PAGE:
The combat of Chaves (10-11 March 1809) was an early French victory during Marshal Soult’s invasion of Portugal of March 1809. After an unexpectedly lengthy crossing of Galicia, Soult finally crossed the Portuguese border between Monterey and Chaves on 10 March 1809 at the head of an army 22,000 strong. His first target inside Portugal was the town of Chaves in the Tamega Valley. This town was defended by General Francisco Silveira, the military governor of the province of Tras-os-Montes. He had a very mixed force, made up of two weak regiments of regular infantry, four battalions on newly recruited militia and thousands of badly armed Ordenanza (the entire population under arms). This gave him a total of around 12,000 men, of whom only half had any firearms. Silveira was well aware that this force could offer little or not resistance to the French unless they could find a good defensive position, but he was also aware that the Ordenanza had developed an alarming habit of murdering officers they did not believe to be enthusiastic enough. Silveira had found a suitable defensive position, on the heights of San Pedro, just over three miles south of Chaves, but he decided not to risk ordering his men south onto the heights until the French were actually approaching Chaves.
That moment came on 10 March. On that morning Soult left Monterey, over the border in Spain, and began his march down the Tamega, sending troops down both banks. When Silveira learnt that the French were approaching, he ordered his men to move south to the heights of San Pedro. True to form the local Ordenanza refused to retreat, and threatened to shoot Silveira as a traitor. He was able to maintain control over most of his troops, but 3,000 of them, led by the local militia and Ordenanza refused to obey his orders, and attempted to defend the town.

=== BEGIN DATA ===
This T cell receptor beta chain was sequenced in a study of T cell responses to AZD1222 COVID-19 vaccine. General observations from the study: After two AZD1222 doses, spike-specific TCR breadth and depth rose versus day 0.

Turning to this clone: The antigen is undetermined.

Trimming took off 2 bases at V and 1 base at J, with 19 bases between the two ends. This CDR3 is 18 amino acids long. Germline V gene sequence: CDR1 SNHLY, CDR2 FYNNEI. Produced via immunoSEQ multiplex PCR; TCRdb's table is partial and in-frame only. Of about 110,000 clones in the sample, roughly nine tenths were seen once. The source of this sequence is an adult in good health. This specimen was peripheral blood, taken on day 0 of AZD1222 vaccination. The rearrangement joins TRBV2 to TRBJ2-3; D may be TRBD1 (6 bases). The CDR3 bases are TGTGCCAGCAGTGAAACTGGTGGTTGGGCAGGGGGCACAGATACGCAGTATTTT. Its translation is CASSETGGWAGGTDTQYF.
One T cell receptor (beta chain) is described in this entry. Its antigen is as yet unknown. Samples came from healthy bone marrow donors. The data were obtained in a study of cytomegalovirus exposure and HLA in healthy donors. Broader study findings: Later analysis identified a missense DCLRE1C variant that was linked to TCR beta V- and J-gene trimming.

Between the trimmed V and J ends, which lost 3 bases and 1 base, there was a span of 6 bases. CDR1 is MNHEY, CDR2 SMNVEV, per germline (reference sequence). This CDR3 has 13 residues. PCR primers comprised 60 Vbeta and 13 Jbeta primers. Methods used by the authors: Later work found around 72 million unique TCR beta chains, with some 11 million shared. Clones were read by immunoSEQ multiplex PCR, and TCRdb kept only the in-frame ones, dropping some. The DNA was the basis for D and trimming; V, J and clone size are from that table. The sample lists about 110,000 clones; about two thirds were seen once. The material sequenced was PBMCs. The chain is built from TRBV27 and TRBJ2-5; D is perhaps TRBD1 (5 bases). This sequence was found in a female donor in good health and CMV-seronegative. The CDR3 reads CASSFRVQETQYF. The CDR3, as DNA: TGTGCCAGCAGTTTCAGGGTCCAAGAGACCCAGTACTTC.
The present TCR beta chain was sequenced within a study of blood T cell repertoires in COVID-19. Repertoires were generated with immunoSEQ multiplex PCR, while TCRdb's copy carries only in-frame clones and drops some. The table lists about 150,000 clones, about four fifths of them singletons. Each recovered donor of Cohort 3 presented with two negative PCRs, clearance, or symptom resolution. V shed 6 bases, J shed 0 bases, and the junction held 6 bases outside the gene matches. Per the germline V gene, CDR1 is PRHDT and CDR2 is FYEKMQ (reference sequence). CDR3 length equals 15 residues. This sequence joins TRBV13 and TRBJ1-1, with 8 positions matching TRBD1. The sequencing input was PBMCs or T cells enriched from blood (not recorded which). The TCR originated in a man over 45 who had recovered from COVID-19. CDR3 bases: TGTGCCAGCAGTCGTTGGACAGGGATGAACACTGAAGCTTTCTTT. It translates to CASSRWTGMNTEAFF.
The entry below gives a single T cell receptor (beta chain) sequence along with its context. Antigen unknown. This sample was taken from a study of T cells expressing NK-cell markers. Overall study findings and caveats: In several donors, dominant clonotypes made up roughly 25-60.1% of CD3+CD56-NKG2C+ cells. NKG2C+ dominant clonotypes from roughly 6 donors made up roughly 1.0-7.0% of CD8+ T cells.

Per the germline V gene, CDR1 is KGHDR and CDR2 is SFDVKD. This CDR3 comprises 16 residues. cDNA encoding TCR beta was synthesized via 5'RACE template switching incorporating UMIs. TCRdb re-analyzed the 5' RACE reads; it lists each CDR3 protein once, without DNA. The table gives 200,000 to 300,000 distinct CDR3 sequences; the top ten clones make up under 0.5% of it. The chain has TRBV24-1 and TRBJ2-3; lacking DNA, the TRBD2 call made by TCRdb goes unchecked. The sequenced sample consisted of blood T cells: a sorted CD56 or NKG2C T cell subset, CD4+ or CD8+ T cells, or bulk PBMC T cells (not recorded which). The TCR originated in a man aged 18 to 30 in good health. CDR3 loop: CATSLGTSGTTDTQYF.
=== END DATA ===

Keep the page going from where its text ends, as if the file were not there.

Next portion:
Chaves was almost indefensible. Although it was surrounded by walls, they had been breached during a Spanish attack in 1762 and not repaired. Fifty guns were mounted on the walls, but most of them were unusable. As Soult’s men approached the town they came under a heavy but inaccurate fire. Soult summoned them to surrender, but was refused, and surrounded the town. During the night the mob inside kept up a wasteful and pointless bombardment of the French positions, using up most of their ammunition.
On the morning of 11 March Soult decided to attack Silveira’s men on the heights of San Pedro, in the belief that their defeat would also end resistance in the town. Delaborde’s and Lahoussaye’s division made the attack, and quickly forced Silveira off the heights – he was well aware that his tiny force could not stand against the French, and retreated south west down the valley towards Villa Real with 6,000-7,000 men. Just as Soult had expected, when he summoned the town to surrender for a second time, the garrison had lost all of its enthusiasm, and immediately capitulated. Most of the 4,000 prisoners captured in the town were released on parole, having agreed not to fight the French again, while the 500 regulars were given the choice of going into captivity or joining the French. Most chose to join the French, but then deserted at the first possible opportunity.
The surrender of Chaves left Soult free to continue the march on Oporto. He ignored the obvious route down the Tamega Valley in favour of a less obvious but actually rather better route across the mountains into the Cavado Valley, and towards Braga.
|A History of the Peninsular War vol.2: Jan.-Sept. 1809 - From the Battle of Corunna to the end of the Talavera Campaign, Sir Charles Oman. Part two of Oman's classic history falls into two broad sections. The first half of the book looks at the period between the British evacuation from Corunna and the arrival of Wellesley in Portugal for the second time, five months when the Spanish fought alone, while the second half looks at Wellesley's campaign in the north of Portugal and his first campaign in Spain. One of the classic works of military history.|
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